LONDON (AP) — Energy giant Shell said Tuesday that it will stop buying Russian oil and natural gas and shut down its service stations, aviation fuels and other operations in the country amid international pressure for companies to sever ties over the invasion of Ukraine.
The company said in a statement that it would withdraw from all Russian hydrocarbons, including crude oil, petroleum products, natural gas and liquefied natural gas, “in a phased manner.”
The decision comes as surging oil prices have been rattling global markets and days after Ukraine’s foreign minister criticized Shell for continuing to buy Russian oil, lashing out at the company for continuing to do business with President Vladimir Putin’s government.
“We are acutely aware that our decision last week to purchase a cargo of Russian crude oil to be refined into products like petrol and diesel — despite being made with security of supplies at the forefront of our thinking — was not the right one and we are sorry,” CEO Ben van Beurden said.
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He said profits from the company’s “limited, remaining amounts of Russian oil” would go to a fund for relief efforts for Ukrainians.
Ukrainian Foreign Minister Dmytro Kuleba said he had been told Shell “discreetly” bought the oil Friday and appealed to the public to pressure the company and other international firms to halt such purchases.
“One question to Shell: doesn’t Russian oil smell (like) Ukrainian blood for you?” Kuleba said on Twitter. “I call on all conscious people around the globe to demand multinational companies to cut all business ties with Russia.”
Last week, Shell said it was “shocked by the loss of life in Ukraine” and would end its joint ventures with Gazprom, the massive oil and gas company controlled by the Russian government.
While the U.S., Britain and the European Union have imposed tough economic sanctions on Russia, they have stopped short of banning oil and gas imports from Russia because of concerns about the impact that would have on global energy supplies. Russia is the world’s second-biggest oil producer, accounting for more than 12% of global production, according to the International Energy Agency.
Ukraine and its supporters have called on countries around the world to stop buying Russian oil to restrict funding for Putin’s military exploits. But that is certain to affect consumers.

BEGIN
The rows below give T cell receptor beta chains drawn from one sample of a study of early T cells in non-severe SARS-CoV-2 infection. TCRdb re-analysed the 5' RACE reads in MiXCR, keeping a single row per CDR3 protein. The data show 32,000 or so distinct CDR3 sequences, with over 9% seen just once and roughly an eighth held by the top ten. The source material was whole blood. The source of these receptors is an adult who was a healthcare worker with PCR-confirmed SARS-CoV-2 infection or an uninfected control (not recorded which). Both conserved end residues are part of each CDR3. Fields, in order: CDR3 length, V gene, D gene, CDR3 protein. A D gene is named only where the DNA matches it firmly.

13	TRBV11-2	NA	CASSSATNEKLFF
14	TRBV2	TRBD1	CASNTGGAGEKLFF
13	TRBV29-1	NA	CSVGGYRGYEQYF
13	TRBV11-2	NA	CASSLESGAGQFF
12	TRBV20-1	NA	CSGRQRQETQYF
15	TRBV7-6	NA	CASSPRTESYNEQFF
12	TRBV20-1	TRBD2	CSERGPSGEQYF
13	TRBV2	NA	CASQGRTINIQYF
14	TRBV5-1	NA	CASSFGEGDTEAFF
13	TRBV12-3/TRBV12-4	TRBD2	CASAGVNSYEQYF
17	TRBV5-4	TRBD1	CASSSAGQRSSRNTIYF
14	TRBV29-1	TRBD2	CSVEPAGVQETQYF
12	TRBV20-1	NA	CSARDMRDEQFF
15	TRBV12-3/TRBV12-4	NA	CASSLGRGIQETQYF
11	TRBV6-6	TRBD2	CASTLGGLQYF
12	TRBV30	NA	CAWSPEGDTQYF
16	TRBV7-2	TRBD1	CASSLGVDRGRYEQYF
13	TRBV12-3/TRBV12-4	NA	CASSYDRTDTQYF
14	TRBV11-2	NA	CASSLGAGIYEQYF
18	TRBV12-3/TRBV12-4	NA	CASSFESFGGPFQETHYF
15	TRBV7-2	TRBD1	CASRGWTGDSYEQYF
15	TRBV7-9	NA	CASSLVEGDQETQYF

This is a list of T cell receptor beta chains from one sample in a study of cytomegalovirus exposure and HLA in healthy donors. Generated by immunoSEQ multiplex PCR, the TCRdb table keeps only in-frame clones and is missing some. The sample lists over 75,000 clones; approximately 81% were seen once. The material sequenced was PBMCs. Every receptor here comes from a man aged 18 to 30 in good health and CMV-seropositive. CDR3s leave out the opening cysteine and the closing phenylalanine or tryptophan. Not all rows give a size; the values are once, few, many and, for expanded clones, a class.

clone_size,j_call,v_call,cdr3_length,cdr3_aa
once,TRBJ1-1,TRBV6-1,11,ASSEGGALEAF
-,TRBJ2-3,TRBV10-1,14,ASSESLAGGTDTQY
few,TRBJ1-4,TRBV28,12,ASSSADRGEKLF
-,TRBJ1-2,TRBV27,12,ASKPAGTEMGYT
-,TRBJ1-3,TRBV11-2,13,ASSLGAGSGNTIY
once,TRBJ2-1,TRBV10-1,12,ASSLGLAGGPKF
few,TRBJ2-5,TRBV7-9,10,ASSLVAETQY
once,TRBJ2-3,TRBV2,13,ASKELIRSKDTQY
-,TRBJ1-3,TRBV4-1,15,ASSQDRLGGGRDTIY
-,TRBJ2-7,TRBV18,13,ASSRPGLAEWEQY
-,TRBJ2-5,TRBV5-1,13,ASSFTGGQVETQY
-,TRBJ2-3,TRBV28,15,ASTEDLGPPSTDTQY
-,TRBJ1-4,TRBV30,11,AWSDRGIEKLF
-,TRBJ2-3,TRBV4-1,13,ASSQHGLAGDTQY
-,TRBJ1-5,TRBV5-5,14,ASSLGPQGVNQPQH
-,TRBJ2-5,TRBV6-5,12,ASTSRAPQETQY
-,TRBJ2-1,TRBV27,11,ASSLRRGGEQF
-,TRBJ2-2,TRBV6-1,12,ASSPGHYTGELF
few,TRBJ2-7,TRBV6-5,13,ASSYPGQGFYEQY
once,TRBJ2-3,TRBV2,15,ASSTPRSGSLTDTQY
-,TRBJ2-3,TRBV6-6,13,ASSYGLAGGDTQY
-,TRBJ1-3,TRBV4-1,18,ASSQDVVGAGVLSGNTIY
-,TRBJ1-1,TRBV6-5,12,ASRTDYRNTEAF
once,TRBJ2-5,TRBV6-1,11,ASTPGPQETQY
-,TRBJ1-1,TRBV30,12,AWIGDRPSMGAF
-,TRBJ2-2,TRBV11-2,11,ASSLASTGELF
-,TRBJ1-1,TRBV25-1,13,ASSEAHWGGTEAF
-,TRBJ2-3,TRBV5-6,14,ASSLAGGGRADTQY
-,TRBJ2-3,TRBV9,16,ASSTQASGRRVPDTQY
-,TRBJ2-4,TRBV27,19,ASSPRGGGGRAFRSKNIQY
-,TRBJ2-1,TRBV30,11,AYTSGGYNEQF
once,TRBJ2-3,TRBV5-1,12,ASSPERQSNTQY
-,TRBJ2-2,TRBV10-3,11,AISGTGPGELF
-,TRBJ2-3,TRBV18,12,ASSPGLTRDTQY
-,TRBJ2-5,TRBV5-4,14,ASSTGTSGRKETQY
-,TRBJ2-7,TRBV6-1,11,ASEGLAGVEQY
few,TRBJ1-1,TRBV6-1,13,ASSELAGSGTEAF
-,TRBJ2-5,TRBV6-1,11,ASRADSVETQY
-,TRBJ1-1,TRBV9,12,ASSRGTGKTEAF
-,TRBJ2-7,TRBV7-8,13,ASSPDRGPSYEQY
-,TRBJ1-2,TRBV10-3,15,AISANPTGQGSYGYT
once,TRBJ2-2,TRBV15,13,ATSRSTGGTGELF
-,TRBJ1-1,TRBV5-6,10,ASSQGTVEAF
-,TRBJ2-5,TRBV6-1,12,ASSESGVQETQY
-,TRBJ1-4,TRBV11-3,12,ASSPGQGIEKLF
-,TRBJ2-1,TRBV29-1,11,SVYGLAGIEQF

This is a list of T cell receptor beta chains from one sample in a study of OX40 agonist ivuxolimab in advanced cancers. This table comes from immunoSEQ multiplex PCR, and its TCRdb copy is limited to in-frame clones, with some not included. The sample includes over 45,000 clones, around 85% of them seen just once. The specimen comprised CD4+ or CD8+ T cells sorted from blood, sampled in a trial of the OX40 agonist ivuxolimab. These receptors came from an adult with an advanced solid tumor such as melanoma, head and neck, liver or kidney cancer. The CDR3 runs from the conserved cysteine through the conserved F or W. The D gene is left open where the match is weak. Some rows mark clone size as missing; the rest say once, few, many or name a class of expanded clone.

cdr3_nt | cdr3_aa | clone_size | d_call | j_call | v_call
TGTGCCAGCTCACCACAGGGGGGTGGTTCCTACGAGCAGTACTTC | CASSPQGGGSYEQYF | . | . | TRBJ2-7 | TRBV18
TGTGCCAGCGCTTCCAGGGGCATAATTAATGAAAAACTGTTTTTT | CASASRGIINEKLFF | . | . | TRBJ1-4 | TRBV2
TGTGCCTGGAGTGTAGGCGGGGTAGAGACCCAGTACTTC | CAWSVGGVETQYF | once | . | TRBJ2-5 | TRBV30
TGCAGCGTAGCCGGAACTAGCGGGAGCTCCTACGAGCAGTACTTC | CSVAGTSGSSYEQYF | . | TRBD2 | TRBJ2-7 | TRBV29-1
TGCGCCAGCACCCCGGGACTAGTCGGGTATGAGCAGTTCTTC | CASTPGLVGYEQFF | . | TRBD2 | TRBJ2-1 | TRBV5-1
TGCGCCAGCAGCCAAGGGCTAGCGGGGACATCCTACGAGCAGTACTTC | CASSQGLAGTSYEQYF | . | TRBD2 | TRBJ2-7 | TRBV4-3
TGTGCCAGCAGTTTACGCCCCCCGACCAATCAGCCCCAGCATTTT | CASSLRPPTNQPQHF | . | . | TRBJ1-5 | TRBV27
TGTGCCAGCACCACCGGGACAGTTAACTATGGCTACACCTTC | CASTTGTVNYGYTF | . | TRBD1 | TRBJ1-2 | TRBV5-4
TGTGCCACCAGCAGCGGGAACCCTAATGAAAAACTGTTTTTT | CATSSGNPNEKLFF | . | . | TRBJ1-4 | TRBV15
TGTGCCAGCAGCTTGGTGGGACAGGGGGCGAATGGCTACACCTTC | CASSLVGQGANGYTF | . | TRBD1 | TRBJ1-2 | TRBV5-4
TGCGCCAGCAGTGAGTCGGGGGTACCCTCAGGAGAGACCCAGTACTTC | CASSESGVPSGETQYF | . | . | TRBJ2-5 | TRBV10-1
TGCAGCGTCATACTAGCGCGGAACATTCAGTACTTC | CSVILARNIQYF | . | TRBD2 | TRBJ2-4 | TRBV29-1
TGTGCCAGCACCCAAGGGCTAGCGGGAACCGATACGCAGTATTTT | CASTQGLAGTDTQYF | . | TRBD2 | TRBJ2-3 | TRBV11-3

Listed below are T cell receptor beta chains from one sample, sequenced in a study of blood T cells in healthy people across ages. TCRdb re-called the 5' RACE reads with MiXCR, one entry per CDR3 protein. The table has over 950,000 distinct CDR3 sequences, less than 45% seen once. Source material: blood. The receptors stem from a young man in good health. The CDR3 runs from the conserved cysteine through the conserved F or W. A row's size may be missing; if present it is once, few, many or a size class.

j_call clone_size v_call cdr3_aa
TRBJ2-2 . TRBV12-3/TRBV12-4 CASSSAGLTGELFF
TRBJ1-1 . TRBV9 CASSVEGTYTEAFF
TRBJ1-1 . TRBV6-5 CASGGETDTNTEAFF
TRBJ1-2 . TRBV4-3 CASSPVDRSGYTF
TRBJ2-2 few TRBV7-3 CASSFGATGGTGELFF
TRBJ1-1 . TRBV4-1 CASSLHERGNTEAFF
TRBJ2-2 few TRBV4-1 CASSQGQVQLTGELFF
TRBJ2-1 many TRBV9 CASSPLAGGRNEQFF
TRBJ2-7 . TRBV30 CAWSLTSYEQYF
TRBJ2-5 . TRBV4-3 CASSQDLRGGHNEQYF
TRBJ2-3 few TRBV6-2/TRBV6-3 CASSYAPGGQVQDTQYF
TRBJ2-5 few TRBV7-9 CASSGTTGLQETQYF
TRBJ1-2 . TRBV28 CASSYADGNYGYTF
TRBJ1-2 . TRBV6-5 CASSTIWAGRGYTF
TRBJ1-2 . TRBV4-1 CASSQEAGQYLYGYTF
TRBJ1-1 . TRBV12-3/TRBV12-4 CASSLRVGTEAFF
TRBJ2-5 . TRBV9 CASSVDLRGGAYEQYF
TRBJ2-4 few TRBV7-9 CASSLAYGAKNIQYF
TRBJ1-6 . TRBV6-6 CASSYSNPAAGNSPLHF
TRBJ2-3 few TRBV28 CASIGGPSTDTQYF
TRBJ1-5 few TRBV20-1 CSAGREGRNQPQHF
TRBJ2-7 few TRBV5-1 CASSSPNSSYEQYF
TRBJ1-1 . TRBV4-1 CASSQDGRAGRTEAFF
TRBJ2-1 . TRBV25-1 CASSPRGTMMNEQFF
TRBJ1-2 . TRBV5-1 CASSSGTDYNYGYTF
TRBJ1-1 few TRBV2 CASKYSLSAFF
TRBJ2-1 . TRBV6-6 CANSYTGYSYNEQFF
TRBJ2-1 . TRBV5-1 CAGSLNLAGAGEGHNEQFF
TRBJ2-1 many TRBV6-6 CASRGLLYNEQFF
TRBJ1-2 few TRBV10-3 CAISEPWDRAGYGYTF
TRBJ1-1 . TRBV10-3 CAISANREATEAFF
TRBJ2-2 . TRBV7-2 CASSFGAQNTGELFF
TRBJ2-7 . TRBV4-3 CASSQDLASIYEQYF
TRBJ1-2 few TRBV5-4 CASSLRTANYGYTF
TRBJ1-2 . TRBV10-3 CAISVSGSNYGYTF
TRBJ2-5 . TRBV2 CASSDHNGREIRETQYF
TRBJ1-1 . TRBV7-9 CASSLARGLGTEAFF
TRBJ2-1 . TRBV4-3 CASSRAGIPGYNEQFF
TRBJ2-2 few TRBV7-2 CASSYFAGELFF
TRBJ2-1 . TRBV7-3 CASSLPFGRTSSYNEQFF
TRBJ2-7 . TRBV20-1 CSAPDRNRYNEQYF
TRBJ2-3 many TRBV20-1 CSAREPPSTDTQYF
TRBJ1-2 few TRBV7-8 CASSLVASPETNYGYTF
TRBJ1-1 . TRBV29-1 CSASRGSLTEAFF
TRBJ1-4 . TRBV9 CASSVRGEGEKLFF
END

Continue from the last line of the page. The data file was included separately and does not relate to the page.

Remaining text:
A month ago, oil was selling for about $90 a barrel. Now, prices are surging past $120 a barrel as buyers shun Russian crude, with many refiners fearing that sanctions could be imposed in the future. They worry about being left with oil they couldn’t resell as gasoline if sanctions were imposed in the near future.
“These societal challenges highlight the dilemma between putting pressure on the Russian government over its atrocities in Ukraine and ensuring stable, secure energy supplies across Europe,” van Beurden said.
He said Shell would work with governments “to help manage the potential impacts on the security of energy supplies, particularly in Europe.″
In a private video call with American lawmakers over the weekend, Ukrainian President Volodymyr Zelenskyy made a “desperate” plea to the United States to help Kyiv get more warplanes to fight Russia’s invasion and retain control of its airspace.
U.S. Secretary of State Antony Blinken says Washington has given a “green light” to the idea and is currently “very, very actively” looking at a proposal under which Ukraine’s neighbor Poland would supply Kyiv with Soviet-era fighters and in turn receive American F-16s to make up for their loss.
However, the proposition is fraught with uncertainty and Poland has been less than enthusiastic about it in public, largely because Russia has warned that supporting Ukraine’s air force would be seen in Moscow as participating in the conflict and open up suppliers to possible retaliation. Official comment from NATO and European Union member Poland has been only to confirm continuing talks on the subject.
The air force has been far outnumbered by the much more powerful Russian air force, but Ukrainian pilots have continued to fly combat sorties and claim kills in combat despite repeated assertions by the Russian military that it has suppressed Ukraine’s air power and air defense assets.
WHY NOT US WARPLANES?
Ukraine’s military pilots aren’t trained to fly U.S. jet fighters and would be far more equipped to handle MiG-29 or Su planes that are currently used by former Soviet-bloc NATO members Poland, Bulgaria and Slovakia.
Ukrainian pilots would be able to fly MiGs right away, but Poland isn’t eager to lose significant amounts of its air force without replacements. U.S.-made F-16s are becoming the mainstay of Poland’s air force as it modernizes its military.
WHAT IS POLAND’S RESPONSE?
Blinken has said there is a “green light” for Poland to send planes to Ukraine.
“We are looking actively now at the question of airplanes that Poland can provide to Ukraine and looking at how we might be able to backfill should Poland decide to supply those planes. I can’t speak to a timeline, but I can just tell you we’re looking at it very, very actively,” Blinken said on Sunday in Moldova.
The response from Poland was restrained, though.
“As far as sending planes, I can only repeat that no decisions have been taken on the subject,” government spokesman Piotr Mueller said.
Mueller denied allegations that Poland could be making its airfields available to Ukrainian warplanes. Russia alleges that Romania and some other countries it didn’t name are hosting Ukraine’s warplanes.